• Philip J Connolly

Disability, Self-Sufficiency and Mutualism

Updated: Aug 22

Ok, so you've signed a petition, been on a march, added your details to the

sum of evidence and yet still been ignored. What’s left? What's right? What

remains? You've read Thoreau on self-sufficiency and Gandhi on swadeshi but

know the dynamics of life are more like football or cricket in that you must win

your own game. Yes, you can still win.

You the activists leave the court building knowing that you had the moral

authority but also knowing that the courts weren't required to listen to a moral

case. In the Queen's speech the Government gave itself more powers to deal

with climate change protesters yet none to deal with actual climate change

crisis. Though we need an empowered citizenry acting on climate change the

state will not cede power. The possibility that the Government will seek to

repay borrowing to deal with the pandemic by cutting welfare haunts the

economy. I don’t think that the Government has the right to make disabled

people poorer. Like the curve ball in football or the unplayable delivery in

cricket, we must find our own solutions.

First, we must understand what the crisis is. It may not be as simple as just the

inadequate level of benefits but may have other causes and effects. I recall

once sitting in a DWP seminar on the Sustainable Millennium goals at the same

time as a claimant survey attributed the slow and bureaucratic benefit

payments by DWP as their major cause of poverty. When delays are the norm

people get into debt and in the event of a crisis such as a washing machine

breaking down the debt can get much worse and even be unmanageable. We

can find our own story.

Next, we must discern who is being justifiably blamed. The cost of living crisis is

not being blamed on people's chaotic lifestyles as I once heard a future

Government minister tell everyone so perhaps one dividend from the current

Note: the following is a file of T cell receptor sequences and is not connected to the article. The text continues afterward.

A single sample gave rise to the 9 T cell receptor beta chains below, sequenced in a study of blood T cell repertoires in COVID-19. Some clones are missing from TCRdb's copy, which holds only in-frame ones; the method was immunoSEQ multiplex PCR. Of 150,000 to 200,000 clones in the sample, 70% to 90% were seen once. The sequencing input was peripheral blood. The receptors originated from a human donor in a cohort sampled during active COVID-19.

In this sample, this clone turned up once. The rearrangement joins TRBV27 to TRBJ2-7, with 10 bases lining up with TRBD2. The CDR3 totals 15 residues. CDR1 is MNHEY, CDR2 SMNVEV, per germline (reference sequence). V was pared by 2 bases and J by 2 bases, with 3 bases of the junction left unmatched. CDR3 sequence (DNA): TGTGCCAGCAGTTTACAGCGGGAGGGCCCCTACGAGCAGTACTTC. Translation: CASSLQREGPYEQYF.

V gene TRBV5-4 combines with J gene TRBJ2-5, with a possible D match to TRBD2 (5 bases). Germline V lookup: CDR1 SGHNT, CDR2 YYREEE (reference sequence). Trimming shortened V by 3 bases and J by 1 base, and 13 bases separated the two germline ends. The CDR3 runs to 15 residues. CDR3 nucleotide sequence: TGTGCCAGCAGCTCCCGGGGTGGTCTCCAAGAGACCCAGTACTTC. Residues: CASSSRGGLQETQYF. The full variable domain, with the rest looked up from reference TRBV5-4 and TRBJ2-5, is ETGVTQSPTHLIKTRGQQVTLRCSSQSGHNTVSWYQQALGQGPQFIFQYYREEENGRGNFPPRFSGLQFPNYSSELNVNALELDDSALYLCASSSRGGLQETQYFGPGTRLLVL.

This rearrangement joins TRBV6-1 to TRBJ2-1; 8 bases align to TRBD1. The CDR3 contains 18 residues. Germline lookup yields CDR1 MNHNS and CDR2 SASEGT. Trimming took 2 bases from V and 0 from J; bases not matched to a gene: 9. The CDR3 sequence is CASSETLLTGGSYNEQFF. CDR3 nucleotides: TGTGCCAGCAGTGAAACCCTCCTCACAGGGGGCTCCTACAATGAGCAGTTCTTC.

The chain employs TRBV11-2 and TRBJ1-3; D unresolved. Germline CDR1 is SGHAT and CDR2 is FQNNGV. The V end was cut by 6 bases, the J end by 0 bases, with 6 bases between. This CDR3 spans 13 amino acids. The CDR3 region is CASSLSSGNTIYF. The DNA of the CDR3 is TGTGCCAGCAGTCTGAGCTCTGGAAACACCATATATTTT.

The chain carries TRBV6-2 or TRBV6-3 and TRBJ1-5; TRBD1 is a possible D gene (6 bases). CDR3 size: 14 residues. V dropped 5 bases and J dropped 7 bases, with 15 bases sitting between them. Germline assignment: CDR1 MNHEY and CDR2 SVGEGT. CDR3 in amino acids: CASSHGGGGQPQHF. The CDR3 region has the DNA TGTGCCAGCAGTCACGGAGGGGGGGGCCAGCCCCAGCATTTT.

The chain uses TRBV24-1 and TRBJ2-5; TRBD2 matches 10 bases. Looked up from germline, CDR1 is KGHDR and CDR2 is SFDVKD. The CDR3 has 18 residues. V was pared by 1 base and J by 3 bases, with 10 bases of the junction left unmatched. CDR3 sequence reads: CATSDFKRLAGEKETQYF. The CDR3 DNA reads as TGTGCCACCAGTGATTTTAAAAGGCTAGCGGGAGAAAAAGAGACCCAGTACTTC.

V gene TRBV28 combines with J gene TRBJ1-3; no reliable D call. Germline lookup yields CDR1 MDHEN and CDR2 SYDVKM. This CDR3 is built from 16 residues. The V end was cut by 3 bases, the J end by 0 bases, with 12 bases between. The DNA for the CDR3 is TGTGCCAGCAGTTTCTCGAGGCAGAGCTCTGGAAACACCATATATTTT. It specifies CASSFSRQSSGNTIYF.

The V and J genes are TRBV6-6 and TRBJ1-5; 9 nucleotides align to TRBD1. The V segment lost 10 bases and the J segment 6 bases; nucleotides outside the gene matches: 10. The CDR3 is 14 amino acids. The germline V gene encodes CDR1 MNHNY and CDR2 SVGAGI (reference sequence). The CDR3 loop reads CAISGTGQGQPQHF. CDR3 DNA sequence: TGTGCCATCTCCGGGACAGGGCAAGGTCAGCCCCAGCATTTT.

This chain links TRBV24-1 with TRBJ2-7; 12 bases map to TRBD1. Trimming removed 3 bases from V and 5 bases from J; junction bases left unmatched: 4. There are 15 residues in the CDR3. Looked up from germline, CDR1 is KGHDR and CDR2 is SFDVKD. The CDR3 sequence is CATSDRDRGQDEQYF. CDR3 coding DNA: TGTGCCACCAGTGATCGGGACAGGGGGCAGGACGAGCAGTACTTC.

crisis might be that those in trouble are not victimised. We can identify the

characters in the story and who they represent.

Disabled people like many others require sufficiency in money, shelter, food,

energy and the opportunity to obtain these themselves or to do so with

support. The underpinning knowledge and skills required can be taught to

them and internet connectivity can provide the means to stay updated. Mutual

support can be introduced via schemes were by members earn credits that can

be redeemed for lifts e.g. Liftshare or acts of care e.g. Southwark Circle.

Skillshare schemes such as tenant minor repair and maintenance schemes

could be offset against the rent and spare land (characteristic of many older

social housing estates) could be given over for food growing projects like the

freedom gardens of the second world war. These projects are inherently social

and would connect residents to one another thus raising social capital.

Everyone has a story to tell.

Other possibilities may exist if relational welfare was trialled e.g. those learning

independence skills such as in IT were encouraged or incentivised to pass these

skills on to those with newly diagnosed needs or wants. Asset exchanges such

as sharing the use of electrical white goods could extend the life of domestic

appliances or provide access to a machine in an emergency. Ultimately new

forms of self-governing resilient communities will emerge, and the process

supported by civic institutions in the interests of disabled people.

The Government too will need to practice self-sufficiency. When the Russia

and the Ukrainian war broke out the country was vulnerable to the subsequent

reduction in the supply of gas. The countries lack of reserve energy stocks and

also food too meant its exposure led to the cost of living crisis. It also means

that the more centralised that Government policy response is the fewer the

citizen led initiatives there are. Thus there is a route – the resilient economy -

for civic society to lead and compel Government to follow.

Civic society must plan for a different ending. It must offer civic institutions

that society and especially disabled people want to join. We are already

members of society lets start, transform and then join these new institutions.

In our image: join the Disability Resilience Network by downloading and

submitting the form at www,disabilityresiliencenetwwork.com

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